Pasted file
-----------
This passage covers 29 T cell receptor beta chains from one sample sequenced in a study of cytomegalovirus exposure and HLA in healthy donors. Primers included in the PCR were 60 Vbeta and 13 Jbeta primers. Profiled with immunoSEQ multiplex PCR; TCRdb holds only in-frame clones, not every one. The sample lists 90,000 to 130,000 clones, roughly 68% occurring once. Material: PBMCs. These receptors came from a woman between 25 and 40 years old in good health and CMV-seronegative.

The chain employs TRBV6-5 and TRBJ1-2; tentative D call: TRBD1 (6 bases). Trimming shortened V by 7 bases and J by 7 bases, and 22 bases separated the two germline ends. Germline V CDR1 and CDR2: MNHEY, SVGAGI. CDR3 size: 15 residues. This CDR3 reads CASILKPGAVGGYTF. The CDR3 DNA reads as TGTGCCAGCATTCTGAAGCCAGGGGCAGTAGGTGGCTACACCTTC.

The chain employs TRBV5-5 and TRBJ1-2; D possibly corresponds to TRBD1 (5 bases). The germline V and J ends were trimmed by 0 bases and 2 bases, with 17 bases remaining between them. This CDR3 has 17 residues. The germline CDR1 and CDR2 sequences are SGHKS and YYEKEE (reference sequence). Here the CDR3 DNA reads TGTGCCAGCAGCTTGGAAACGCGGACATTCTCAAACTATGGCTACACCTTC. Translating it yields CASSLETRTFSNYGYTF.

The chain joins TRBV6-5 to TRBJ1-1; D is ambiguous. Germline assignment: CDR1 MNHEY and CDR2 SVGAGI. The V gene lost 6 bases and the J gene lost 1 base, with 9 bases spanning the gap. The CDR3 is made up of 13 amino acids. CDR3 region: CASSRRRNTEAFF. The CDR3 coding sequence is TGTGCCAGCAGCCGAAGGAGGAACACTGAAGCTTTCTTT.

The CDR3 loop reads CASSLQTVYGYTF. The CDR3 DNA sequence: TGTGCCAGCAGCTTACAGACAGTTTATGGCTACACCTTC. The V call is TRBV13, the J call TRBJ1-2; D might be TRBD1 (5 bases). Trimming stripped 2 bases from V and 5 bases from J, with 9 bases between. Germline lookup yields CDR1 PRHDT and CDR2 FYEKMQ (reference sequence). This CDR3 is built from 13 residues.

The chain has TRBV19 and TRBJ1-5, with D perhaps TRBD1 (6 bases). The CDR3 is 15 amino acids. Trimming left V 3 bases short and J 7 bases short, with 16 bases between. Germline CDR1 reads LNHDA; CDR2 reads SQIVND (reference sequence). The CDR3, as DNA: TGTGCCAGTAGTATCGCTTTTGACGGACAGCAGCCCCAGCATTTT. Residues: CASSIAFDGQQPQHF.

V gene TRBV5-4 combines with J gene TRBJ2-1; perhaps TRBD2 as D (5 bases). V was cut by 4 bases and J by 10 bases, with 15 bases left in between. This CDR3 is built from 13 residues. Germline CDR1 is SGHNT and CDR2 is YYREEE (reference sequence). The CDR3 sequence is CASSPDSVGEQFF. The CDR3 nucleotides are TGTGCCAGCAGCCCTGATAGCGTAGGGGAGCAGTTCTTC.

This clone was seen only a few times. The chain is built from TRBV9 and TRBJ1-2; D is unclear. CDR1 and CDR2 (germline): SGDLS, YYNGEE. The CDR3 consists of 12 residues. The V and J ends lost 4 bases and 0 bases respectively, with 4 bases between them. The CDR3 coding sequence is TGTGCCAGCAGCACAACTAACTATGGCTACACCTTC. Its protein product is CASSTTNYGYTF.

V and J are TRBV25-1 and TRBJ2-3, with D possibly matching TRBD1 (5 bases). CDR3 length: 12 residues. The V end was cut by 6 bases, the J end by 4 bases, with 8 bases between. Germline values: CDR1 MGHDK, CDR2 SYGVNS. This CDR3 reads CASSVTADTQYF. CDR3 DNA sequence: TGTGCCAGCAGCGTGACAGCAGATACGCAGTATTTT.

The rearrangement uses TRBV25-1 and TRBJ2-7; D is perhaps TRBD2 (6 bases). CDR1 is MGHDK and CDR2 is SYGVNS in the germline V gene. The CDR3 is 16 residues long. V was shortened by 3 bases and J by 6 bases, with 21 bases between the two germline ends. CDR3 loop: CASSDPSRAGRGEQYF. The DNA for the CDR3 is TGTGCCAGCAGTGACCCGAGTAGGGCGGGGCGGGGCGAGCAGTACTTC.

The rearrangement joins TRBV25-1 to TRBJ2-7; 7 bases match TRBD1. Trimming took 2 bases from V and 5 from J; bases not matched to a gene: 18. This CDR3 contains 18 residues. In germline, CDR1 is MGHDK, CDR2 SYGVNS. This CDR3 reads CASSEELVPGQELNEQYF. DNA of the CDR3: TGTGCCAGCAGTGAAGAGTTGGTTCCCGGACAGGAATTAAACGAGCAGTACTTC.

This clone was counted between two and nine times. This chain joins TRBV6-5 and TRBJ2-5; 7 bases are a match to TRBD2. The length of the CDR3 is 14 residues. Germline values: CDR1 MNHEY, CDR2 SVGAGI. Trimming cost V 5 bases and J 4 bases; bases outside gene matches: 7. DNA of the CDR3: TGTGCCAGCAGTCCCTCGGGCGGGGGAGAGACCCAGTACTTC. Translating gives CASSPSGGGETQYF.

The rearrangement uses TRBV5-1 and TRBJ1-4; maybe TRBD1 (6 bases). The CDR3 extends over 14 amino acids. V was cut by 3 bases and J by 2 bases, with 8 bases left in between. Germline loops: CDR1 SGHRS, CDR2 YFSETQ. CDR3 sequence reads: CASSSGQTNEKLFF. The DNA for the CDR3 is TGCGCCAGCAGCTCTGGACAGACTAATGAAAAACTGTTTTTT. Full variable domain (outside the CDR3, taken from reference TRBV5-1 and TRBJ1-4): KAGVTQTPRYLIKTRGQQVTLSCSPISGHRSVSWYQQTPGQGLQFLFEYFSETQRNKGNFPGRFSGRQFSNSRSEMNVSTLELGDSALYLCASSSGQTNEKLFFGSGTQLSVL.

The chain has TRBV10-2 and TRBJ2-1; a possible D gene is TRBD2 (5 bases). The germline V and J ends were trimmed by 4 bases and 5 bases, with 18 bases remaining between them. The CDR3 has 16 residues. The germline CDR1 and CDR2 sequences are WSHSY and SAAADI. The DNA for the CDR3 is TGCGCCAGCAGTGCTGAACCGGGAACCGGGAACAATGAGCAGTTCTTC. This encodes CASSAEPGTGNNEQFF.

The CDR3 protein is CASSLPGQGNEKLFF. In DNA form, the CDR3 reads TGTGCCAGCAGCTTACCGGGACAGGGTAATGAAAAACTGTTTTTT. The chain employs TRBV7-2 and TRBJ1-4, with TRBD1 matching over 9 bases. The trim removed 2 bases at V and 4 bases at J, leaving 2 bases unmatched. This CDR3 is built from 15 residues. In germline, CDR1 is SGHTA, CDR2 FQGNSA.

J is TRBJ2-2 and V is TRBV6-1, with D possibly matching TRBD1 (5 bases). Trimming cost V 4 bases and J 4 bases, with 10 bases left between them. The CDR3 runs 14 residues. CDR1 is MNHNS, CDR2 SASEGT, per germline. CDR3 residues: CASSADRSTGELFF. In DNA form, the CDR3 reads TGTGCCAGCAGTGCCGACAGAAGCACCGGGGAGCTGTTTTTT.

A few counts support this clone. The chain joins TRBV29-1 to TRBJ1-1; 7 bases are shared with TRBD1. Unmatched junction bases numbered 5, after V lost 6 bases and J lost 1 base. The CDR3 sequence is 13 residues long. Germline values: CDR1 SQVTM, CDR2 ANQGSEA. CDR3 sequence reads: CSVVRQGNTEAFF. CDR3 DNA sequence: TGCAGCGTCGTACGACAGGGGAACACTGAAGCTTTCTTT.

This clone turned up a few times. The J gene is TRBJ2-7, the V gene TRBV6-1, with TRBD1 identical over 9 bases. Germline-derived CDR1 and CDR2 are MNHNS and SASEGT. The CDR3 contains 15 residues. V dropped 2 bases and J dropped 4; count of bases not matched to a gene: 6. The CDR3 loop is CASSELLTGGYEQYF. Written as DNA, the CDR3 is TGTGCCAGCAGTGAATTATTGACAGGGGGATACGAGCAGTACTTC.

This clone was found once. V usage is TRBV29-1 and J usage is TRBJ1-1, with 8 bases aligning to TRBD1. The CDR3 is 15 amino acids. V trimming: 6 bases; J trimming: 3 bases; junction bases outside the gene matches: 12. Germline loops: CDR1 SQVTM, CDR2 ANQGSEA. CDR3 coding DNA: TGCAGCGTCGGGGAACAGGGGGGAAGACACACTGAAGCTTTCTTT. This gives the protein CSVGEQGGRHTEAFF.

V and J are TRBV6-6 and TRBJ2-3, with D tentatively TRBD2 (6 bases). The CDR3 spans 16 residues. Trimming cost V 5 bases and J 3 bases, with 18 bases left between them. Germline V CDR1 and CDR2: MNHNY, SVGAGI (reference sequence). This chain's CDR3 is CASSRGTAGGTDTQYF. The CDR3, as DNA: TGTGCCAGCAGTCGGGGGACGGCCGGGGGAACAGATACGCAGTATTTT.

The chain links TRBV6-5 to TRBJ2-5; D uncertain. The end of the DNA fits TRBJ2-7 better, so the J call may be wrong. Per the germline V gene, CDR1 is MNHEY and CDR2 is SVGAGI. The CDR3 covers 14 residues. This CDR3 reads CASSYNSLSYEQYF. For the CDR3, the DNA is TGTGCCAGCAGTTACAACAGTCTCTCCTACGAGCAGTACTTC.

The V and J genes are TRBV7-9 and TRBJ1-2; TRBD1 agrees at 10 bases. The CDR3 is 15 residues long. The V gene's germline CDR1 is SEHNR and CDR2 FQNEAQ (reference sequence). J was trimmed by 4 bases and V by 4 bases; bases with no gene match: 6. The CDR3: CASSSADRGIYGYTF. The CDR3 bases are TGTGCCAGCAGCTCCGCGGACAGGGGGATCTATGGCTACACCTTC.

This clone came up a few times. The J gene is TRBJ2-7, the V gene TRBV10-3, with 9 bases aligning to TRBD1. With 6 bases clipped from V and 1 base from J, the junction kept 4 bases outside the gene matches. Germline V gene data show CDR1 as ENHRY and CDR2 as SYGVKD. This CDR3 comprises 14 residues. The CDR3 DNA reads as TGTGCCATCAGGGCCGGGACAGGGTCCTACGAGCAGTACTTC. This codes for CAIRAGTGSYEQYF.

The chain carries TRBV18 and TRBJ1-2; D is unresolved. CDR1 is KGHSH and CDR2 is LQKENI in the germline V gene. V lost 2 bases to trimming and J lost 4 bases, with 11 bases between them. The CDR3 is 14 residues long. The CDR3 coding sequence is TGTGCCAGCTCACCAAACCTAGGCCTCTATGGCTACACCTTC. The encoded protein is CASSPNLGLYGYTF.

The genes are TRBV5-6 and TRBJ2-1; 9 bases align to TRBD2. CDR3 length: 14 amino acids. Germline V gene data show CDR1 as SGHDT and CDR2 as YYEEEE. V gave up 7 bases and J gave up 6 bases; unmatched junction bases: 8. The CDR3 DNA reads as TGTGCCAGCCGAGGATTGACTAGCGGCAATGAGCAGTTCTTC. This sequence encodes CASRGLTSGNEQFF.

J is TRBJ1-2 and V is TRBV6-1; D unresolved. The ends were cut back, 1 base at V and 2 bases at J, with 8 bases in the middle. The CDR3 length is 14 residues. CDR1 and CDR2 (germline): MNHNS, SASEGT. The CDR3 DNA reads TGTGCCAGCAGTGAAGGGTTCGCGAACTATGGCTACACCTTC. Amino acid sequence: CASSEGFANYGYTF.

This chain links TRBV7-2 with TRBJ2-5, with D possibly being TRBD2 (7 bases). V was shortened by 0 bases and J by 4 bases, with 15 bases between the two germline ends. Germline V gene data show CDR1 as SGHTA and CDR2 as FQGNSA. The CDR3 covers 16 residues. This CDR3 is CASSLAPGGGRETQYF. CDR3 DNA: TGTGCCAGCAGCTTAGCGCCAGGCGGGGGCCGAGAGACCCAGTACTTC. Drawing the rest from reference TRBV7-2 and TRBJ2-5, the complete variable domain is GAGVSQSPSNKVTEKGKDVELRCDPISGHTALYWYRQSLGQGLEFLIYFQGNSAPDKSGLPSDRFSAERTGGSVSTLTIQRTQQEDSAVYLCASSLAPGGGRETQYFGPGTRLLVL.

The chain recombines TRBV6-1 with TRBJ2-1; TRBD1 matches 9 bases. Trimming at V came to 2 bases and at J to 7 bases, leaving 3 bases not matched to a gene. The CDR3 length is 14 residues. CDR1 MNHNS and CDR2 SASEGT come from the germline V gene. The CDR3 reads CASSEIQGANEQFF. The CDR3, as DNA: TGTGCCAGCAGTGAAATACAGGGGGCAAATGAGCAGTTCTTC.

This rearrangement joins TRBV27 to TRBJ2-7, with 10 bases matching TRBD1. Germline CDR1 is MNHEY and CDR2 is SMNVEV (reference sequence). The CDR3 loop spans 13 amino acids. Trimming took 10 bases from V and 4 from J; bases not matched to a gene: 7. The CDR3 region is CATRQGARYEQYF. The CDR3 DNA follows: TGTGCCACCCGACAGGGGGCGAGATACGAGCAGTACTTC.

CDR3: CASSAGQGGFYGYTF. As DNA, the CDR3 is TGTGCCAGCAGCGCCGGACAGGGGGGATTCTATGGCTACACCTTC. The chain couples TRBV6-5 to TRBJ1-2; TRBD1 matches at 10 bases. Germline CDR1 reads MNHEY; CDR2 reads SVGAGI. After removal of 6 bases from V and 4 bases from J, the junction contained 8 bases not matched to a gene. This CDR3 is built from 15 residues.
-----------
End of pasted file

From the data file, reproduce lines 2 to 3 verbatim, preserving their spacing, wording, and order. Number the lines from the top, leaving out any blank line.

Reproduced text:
The chain employs TRBV6-5 and TRBJ1-2; tentative D call: TRBD1 (6 bases). Trimming shortened V by 7 bases and J by 7 bases, and 22 bases separated the two germline ends. Germline V CDR1 and CDR2: MNHEY, SVGAGI. CDR3 size: 15 residues. This CDR3 reads CASILKPGAVGGYTF. The CDR3 DNA reads as TGTGCCAGCATTCTGAAGCCAGGGGCAGTAGGTGGCTACACCTTC.

The chain employs TRBV5-5 and TRBJ1-2; D possibly corresponds to TRBD1 (5 bases). The germline V and J ends were trimmed by 0 bases and 2 bases, with 17 bases remaining between them. This CDR3 has 17 residues. The germline CDR1 and CDR2 sequences are SGHKS and YYEKEE (reference sequence). Here the CDR3 DNA reads TGTGCCAGCAGCTTGGAAACGCGGACATTCTCAAACTATGGCTACACCTTC. Translating it yields CASSLETRTFSNYGYTF.